The 16th annual “Celluloid Ceiling” report released today comes with this warning: “The employment of women working in key behind-the-scenes roles in film continues to stagnate.” The findings of San Diego State University’s Center for the Study of Women in Television and Film reflect a state of “gender inertia,” says the org’s executive director Dr. Martha Lauzen. The report shows that women accounted for just 16% of directors, writers, executive producers, producers, editors, and cinematographers working on the 250 films with the highest domestic grosses in 2013. That figure is 2% lower than in 2012, and 1% lower than findings of the inaugural study in 1998. It also comes a year after Kathryn Bigelow‘s Zero Dark Thirty was nominated for a Best Picture Oscar and a handful of years after she won the Academy Award for Best Director for The Hurt Locker.
The center analyzed behind-the-scenes employment of 2,938 individuals and found that women accounted for just 6% of all directors working on the top-grossing films of last year, a 3% drop from 2012. (With foreign films included, the 2013 director figure is 8%.) The number of female producers remained the same from 2012 to 2013 but did increase 1 percentage point to 25% from 1998. The percentage of cinematographers also increased from 2% in 2012 to 3% in 2013.
Related: More Women Were Working In TV During 2012-13 Season Than Ever Before: Study
Among the other key findings: Women accounted for 10% of writers working across the top 250 movies in 2013, a 5% drop on 2012; there was a 3% drop from 2012 on the number of female editors working on top films which in 2013 was 17%; women comprised 15% of all executive producers working on the top 250 films of 2013, a 2% drop on 2012 and a 3% drop from 1998. In all, women were most likely to work in the drama, comedy, and documentary genres — and least likely to work in animation, sci-fi, and horror.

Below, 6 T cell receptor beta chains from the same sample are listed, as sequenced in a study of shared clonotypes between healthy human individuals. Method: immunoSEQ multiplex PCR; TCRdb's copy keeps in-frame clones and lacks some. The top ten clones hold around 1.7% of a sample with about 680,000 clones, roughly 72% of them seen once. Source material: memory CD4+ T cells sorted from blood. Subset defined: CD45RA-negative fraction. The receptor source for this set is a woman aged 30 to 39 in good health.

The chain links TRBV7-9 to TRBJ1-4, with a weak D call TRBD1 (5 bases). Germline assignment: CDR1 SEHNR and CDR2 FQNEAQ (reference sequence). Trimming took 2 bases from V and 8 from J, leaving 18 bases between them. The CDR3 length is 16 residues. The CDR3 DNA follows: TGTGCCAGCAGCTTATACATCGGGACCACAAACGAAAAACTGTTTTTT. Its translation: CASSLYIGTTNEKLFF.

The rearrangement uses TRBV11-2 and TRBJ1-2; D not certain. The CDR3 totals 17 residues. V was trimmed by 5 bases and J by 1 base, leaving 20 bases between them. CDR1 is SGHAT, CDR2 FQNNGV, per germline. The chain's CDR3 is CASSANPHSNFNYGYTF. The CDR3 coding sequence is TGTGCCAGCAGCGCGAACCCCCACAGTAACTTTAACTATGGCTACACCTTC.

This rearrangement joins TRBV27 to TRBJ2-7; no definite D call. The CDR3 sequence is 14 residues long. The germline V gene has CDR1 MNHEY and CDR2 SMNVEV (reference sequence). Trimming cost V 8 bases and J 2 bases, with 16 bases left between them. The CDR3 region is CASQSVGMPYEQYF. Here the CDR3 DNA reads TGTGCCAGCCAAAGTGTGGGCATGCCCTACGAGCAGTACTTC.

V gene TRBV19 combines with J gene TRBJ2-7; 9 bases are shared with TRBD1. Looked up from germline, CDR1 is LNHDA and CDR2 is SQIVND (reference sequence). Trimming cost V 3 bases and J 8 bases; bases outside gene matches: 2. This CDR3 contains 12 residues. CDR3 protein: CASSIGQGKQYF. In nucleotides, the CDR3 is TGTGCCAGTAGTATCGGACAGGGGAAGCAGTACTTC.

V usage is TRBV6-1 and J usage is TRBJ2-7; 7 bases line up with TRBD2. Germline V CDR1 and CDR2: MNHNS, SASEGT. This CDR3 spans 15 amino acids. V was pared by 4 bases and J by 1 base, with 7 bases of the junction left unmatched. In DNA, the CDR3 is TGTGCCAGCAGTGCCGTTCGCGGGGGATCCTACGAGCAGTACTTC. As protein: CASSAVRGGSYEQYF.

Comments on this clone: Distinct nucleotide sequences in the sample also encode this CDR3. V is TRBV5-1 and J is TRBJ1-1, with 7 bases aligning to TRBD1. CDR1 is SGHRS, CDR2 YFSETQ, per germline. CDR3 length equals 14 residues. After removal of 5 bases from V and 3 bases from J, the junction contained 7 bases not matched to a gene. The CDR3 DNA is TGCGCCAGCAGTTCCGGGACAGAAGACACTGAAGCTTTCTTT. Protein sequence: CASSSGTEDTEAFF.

This year’s “Celluloid Ceiling” report also crunched numbers for female composers, production designers, sound designers, f/x supervisors, supervising sound editors, and VFX supervisors across the top 250 films. (Since this is the first time some of these roles were included, historical comparison data is only available in certain cases.) The report analyzed the employment of 1,026 individuals. Women comprised 2% of all composers; 23% of all production designers, a 3% jump on 2008, the last year the data was collected; women made up 4% of all sound designers for a 1% drop from 2008; the gender accounted for 9% of all supervising sound editors, a 4% hike on 2008. Meanwhile, 2% of special effects supervisors were women as were 5% of all VFX supervisors.